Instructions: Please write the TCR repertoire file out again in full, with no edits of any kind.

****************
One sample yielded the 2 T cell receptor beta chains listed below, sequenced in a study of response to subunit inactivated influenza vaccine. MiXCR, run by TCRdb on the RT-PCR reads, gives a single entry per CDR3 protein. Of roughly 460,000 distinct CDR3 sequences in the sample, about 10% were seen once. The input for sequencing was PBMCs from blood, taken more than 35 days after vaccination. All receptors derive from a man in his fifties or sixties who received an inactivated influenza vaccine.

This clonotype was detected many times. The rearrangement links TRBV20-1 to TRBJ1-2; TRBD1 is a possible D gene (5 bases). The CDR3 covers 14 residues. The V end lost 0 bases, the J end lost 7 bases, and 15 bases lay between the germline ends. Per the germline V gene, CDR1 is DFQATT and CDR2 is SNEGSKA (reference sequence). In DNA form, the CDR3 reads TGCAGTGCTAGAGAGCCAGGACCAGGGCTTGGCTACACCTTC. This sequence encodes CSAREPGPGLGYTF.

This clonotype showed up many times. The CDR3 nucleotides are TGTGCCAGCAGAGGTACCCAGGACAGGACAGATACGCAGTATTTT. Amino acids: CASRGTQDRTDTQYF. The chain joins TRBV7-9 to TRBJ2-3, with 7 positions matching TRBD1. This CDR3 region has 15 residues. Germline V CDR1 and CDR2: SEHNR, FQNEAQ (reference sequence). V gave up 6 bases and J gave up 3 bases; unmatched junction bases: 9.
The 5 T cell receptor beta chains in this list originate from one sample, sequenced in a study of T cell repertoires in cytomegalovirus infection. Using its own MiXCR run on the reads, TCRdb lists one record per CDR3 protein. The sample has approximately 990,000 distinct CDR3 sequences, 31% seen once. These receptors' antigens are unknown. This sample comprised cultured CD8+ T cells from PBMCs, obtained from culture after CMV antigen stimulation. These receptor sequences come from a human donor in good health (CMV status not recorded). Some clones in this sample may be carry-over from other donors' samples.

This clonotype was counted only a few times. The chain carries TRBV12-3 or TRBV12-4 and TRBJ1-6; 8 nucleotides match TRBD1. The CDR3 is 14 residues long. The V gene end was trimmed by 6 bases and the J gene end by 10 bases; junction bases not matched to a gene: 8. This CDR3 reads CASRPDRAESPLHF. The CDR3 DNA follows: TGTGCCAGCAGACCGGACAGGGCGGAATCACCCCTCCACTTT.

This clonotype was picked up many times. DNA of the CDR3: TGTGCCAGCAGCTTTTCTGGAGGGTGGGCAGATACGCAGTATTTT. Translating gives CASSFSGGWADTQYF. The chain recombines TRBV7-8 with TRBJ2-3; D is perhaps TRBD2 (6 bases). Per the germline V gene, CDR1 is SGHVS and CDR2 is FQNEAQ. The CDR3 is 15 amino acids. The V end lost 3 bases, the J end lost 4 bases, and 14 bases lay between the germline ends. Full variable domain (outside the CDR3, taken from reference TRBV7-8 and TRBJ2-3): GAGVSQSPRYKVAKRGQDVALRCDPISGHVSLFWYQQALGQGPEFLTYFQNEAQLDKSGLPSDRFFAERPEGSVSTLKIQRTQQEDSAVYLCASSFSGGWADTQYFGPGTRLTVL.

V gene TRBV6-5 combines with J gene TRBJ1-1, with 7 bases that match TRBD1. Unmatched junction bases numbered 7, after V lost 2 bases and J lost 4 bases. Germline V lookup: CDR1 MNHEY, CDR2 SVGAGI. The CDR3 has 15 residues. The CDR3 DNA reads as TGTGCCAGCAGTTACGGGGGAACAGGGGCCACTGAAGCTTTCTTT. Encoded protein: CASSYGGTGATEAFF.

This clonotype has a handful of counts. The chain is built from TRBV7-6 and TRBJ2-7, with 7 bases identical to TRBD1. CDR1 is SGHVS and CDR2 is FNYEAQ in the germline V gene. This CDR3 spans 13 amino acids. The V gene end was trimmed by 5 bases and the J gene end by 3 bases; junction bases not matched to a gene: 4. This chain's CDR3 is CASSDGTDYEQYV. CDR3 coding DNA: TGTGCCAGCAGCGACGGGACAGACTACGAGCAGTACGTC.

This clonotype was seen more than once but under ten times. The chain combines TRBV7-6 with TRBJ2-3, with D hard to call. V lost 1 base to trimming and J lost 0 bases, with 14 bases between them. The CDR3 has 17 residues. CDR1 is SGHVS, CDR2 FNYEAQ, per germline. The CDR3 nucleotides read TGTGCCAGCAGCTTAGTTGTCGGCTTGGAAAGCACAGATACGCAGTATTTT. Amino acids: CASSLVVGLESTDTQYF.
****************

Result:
One sample yielded the 2 T cell receptor beta chains listed below, sequenced in a study of response to subunit inactivated influenza vaccine. MiXCR, run by TCRdb on the RT-PCR reads, gives a single entry per CDR3 protein. Of roughly 460,000 distinct CDR3 sequences in the sample, about 10% were seen once. The input for sequencing was PBMCs from blood, taken more than 35 days after vaccination. All receptors derive from a man in his fifties or sixties who received an inactivated influenza vaccine.

This clonotype was detected many times. The rearrangement links TRBV20-1 to TRBJ1-2; TRBD1 is a possible D gene (5 bases). The CDR3 covers 14 residues. The V end lost 0 bases, the J end lost 7 bases, and 15 bases lay between the germline ends. Per the germline V gene, CDR1 is DFQATT and CDR2 is SNEGSKA (reference sequence). In DNA form, the CDR3 reads TGCAGTGCTAGAGAGCCAGGACCAGGGCTTGGCTACACCTTC. This sequence encodes CSAREPGPGLGYTF.

This clonotype showed up many times. The CDR3 nucleotides are TGTGCCAGCAGAGGTACCCAGGACAGGACAGATACGCAGTATTTT. Amino acids: CASRGTQDRTDTQYF. The chain joins TRBV7-9 to TRBJ2-3, with 7 positions matching TRBD1. This CDR3 region has 15 residues. Germline V CDR1 and CDR2: SEHNR, FQNEAQ (reference sequence). V gave up 6 bases and J gave up 3 bases; unmatched junction bases: 9.
The 5 T cell receptor beta chains in this list originate from one sample, sequenced in a study of T cell repertoires in cytomegalovirus infection. Using its own MiXCR run on the reads, TCRdb lists one record per CDR3 protein. The sample has approximately 990,000 distinct CDR3 sequences, 31% seen once. These receptors' antigens are unknown. This sample comprised cultured CD8+ T cells from PBMCs, obtained from culture after CMV antigen stimulation. These receptor sequences come from a human donor in good health (CMV status not recorded). Some clones in this sample may be carry-over from other donors' samples.

This clonotype was counted only a few times. The chain carries TRBV12-3 or TRBV12-4 and TRBJ1-6; 8 nucleotides match TRBD1. The CDR3 is 14 residues long. The V gene end was trimmed by 6 bases and the J gene end by 10 bases; junction bases not matched to a gene: 8. This CDR3 reads CASRPDRAESPLHF. The CDR3 DNA follows: TGTGCCAGCAGACCGGACAGGGCGGAATCACCCCTCCACTTT.

This clonotype was picked up many times. DNA of the CDR3: TGTGCCAGCAGCTTTTCTGGAGGGTGGGCAGATACGCAGTATTTT. Translating gives CASSFSGGWADTQYF. The chain recombines TRBV7-8 with TRBJ2-3; D is perhaps TRBD2 (6 bases). Per the germline V gene, CDR1 is SGHVS and CDR2 is FQNEAQ. The CDR3 is 15 amino acids. The V end lost 3 bases, the J end lost 4 bases, and 14 bases lay between the germline ends. Full variable domain (outside the CDR3, taken from reference TRBV7-8 and TRBJ2-3): GAGVSQSPRYKVAKRGQDVALRCDPISGHVSLFWYQQALGQGPEFLTYFQNEAQLDKSGLPSDRFFAERPEGSVSTLKIQRTQQEDSAVYLCASSFSGGWADTQYFGPGTRLTVL.

V gene TRBV6-5 combines with J gene TRBJ1-1, with 7 bases that match TRBD1. Unmatched junction bases numbered 7, after V lost 2 bases and J lost 4 bases. Germline V lookup: CDR1 MNHEY, CDR2 SVGAGI. The CDR3 has 15 residues. The CDR3 DNA reads as TGTGCCAGCAGTTACGGGGGAACAGGGGCCACTGAAGCTTTCTTT. Encoded protein: CASSYGGTGATEAFF.

This clonotype has a handful of counts. The chain is built from TRBV7-6 and TRBJ2-7, with 7 bases identical to TRBD1. CDR1 is SGHVS and CDR2 is FNYEAQ in the germline V gene. This CDR3 spans 13 amino acids. The V gene end was trimmed by 5 bases and the J gene end by 3 bases; junction bases not matched to a gene: 4. This chain's CDR3 is CASSDGTDYEQYV. CDR3 coding DNA: TGTGCCAGCAGCGACGGGACAGACTACGAGCAGTACGTC.

This clonotype was seen more than once but under ten times. The chain combines TRBV7-6 with TRBJ2-3, with D hard to call. V lost 1 base to trimming and J lost 0 bases, with 14 bases between them. The CDR3 has 17 residues. CDR1 is SGHVS, CDR2 FNYEAQ, per germline. The CDR3 nucleotides read TGTGCCAGCAGCTTAGTTGTCGGCTTGGAAAGCACAGATACGCAGTATTTT. Amino acids: CASSLVVGLESTDTQYF.